Bishops are not above these questions of covenant. My sense is that we are working on a process of defining covenant. My own public witness is to the promises I made in my consecration as a bishop of the church. I believe such promises unify the church, and while our Discipline is imperfect, it is one that I have pledged to maintain. As I have stated publicly, if the Council of Bishops cannot reform itself, the church will undertake this reform in the future. Lastly, I sense a deep desire among the active (residential) bishops, who live with the consequences of covenant-making and covenant-breaking, to live in covenant not only with God but with each other. I am making no comment about retired bishops, whose lives and ministries I greatly affirm; I am simply making the connection between covenant and the exercise of active oversight as a resident bishop.

What, if anything, can be done to move the church away from the quagmire of the human sexuality debate?

We are not a one-issue church. Human sexuality is one facet of our lives, but not the only one. There is a distinction between identity and practice, between attraction and behavior. I have written about this question in a forthcoming book, Finding Our Way: Love and Law in the United Methodist Church (Abingdon, 2014). We do need to reflect on human sexuality, but from the deep principles of grace and holiness. And we would do well (in the United States) not to the mimic the noisy gong and clanging cymbal of cultural commentary about human sexuality. I have been encouraged by the recent writing of Steve Harper in reclaiming the model of E. Stanley Jones’ roundtables for our time.

How are you encouraging, equipping, and supporting young clergy in Florida?

I try to visit in the seminaries most attended by our students at least once a year (particularly Asbury/Orlando, Candler, and Duke; I realize that I also need to visit Asbury in Wilmore). Our appointive cabinet makes the graduating seminarian appointments first; I learned how to do this from Bishop Goodpaster, and I think it benefits the church, both present and future. We are at work on an initiative to help reduce and eliminate clergy seminary debt; this is a joint effort involving a number of our leaders, and is chaired by Dan Johnson of Trinity UMC in Gainesville. I have formed a working group to explore the Fresh Expressions renewal movement in Great Britain and its relevance for our conference; two young clergy leaders (Vance Rains and Audrey Warren) are now the co-conveners. I also invited three younger clergywomen to participate in some non-partisan lobbying that the cabinet does each spring in Tallahassee on behalf of children in poverty in our state. I am seeking to discover ways to connect with younger clergy. I would add that the multiculturalism and presence of four large urban areas make Florida a particularly appealing context for many younger clergy. My wife Pam is deeply connected to young adults (clergy and laity) in Florida through missional initiatives such as our Covenant with Haiti and Stop Hunger Now.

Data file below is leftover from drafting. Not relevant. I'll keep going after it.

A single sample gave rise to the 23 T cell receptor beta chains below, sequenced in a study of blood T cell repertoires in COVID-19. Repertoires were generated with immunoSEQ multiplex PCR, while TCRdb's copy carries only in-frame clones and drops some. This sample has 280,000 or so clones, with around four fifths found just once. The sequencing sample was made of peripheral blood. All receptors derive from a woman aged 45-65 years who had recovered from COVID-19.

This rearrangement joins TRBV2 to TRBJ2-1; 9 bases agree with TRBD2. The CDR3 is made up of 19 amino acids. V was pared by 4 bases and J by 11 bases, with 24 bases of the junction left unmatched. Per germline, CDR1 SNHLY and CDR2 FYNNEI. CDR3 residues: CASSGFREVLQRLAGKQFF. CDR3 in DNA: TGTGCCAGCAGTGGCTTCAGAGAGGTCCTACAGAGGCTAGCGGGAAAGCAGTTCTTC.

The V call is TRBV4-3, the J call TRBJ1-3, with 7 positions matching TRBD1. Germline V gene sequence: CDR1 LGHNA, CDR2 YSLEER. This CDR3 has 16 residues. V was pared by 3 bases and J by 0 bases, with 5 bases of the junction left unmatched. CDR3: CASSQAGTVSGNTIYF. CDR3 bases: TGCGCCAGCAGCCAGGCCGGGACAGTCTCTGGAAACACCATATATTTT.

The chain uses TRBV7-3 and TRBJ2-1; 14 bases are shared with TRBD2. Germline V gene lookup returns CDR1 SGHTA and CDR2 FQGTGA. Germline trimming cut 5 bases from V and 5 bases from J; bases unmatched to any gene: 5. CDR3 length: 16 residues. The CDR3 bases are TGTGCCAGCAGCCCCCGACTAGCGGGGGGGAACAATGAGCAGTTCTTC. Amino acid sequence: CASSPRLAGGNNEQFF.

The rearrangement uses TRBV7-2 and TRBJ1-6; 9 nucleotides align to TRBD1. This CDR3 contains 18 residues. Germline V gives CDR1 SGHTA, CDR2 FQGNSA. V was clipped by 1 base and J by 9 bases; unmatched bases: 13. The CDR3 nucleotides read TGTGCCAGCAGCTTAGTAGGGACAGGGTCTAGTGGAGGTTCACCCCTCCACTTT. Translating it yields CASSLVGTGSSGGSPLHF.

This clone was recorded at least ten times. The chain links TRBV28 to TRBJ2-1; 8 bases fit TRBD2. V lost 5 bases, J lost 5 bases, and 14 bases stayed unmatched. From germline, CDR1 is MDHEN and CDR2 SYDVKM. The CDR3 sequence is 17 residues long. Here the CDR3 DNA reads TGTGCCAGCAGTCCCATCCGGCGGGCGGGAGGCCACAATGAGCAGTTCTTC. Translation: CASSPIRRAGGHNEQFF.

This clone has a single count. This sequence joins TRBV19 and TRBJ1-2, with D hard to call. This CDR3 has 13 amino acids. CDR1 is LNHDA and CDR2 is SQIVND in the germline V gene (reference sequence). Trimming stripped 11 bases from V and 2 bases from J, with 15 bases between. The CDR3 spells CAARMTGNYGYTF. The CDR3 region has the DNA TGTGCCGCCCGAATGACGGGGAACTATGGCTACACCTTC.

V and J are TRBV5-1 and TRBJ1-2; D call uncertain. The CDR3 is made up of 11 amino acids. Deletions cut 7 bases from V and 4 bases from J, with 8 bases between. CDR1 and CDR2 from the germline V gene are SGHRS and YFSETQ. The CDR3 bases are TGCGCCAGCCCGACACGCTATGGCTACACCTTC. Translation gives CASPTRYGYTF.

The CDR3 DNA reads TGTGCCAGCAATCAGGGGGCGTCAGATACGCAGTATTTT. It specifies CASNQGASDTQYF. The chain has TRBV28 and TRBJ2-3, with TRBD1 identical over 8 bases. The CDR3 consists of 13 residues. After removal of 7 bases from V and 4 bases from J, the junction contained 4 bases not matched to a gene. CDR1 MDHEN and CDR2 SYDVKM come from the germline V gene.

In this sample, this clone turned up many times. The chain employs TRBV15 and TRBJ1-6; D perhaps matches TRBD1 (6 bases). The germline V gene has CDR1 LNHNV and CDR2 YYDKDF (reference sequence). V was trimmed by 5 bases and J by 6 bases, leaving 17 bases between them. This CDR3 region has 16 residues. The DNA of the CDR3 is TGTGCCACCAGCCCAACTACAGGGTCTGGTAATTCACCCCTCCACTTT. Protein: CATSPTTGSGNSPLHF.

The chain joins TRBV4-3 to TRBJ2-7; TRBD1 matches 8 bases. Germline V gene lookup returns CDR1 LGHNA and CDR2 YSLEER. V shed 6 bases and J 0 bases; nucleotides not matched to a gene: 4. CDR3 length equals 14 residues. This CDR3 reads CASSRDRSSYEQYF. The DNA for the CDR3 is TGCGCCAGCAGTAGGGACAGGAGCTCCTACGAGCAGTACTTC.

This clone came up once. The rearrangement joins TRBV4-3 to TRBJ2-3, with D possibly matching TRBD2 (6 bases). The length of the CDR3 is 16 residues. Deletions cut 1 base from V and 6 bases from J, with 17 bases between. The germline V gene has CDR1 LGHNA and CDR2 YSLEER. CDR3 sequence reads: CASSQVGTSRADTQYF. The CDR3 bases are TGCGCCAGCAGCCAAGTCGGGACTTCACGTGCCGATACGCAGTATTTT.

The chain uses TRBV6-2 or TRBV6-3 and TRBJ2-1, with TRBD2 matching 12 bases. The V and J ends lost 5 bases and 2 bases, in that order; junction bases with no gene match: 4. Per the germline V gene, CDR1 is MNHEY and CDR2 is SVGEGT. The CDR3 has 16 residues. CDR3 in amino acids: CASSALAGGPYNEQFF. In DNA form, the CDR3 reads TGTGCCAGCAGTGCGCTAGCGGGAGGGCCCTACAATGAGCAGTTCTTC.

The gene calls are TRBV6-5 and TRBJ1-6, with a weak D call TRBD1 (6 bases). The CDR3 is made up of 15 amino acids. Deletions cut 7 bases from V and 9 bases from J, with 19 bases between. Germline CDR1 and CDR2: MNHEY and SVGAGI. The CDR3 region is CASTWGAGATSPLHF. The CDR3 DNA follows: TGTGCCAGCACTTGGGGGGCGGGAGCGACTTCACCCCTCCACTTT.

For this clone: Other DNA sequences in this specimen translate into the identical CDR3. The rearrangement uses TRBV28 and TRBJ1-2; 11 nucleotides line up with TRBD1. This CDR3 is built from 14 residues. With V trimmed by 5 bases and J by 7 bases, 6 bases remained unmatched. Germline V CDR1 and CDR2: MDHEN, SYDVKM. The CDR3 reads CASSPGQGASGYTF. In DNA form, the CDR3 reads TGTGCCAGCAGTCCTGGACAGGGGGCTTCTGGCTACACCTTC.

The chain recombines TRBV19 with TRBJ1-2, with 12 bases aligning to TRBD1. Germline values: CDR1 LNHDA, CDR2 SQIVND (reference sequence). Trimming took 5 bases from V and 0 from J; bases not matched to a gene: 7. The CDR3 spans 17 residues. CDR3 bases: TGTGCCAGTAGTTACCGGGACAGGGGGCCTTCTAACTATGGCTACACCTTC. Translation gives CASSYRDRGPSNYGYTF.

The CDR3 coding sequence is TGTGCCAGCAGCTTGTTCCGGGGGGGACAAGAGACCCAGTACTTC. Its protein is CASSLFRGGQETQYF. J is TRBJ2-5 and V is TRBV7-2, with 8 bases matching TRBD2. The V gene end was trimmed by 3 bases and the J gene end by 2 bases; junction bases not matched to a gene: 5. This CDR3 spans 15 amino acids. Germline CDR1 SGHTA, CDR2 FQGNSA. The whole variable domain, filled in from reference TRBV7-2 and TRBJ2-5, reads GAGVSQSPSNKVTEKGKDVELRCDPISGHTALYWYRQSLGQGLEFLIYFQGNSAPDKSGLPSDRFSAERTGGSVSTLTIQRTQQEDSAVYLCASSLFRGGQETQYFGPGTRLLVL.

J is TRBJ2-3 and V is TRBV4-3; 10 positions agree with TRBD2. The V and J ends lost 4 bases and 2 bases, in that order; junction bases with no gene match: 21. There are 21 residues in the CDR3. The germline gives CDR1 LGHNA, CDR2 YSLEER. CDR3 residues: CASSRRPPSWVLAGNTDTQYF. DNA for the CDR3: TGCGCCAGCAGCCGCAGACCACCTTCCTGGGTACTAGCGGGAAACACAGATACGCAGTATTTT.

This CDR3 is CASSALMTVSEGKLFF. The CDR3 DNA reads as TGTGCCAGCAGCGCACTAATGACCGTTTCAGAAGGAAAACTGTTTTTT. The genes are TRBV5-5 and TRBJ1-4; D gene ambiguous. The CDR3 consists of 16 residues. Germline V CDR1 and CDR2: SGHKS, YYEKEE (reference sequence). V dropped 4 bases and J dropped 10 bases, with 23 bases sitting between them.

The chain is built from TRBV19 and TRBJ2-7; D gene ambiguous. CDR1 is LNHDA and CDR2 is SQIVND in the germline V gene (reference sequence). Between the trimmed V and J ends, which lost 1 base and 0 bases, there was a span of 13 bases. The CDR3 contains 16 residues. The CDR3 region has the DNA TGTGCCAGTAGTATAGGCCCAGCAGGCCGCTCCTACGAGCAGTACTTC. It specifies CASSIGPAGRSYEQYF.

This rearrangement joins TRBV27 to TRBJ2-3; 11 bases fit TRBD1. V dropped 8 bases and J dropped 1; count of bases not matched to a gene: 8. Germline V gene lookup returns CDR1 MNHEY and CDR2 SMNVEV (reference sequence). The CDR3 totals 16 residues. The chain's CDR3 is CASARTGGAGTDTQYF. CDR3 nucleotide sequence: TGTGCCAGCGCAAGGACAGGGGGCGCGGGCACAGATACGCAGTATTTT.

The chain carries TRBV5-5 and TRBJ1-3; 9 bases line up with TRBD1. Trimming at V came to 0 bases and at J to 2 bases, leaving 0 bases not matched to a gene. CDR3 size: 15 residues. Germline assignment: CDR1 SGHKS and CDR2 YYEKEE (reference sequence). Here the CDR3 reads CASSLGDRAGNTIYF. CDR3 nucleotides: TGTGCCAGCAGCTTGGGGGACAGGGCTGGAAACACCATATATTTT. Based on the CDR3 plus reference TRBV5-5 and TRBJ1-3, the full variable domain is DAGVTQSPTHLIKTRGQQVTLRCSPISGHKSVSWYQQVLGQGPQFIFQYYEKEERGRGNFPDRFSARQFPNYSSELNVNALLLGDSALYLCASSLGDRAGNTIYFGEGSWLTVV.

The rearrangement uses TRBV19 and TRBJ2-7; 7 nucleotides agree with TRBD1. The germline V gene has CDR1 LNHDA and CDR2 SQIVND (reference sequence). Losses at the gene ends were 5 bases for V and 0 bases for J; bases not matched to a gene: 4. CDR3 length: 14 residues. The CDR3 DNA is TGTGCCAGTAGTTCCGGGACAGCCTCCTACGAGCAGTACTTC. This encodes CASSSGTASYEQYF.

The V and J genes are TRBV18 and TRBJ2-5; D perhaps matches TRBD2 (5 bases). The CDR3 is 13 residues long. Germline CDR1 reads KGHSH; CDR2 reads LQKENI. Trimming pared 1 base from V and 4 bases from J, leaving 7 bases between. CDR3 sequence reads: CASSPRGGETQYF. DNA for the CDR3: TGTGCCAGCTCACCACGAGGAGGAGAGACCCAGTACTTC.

While the rhetoric of decline and malaise in the mainline church in general is pervasive, I am convinced that there will actually be more opportunities and significant resources, in the present and future, for meaningful ministry over the next decades. We simply must align our resources in equipping younger clergy, and in a number of annual conferences, led by our more innovative bishops, this is happening.

I would rather be setting out on a life of ministry in 2013 than in 1983, when I began!

Can doctrine play a role in renewing the church?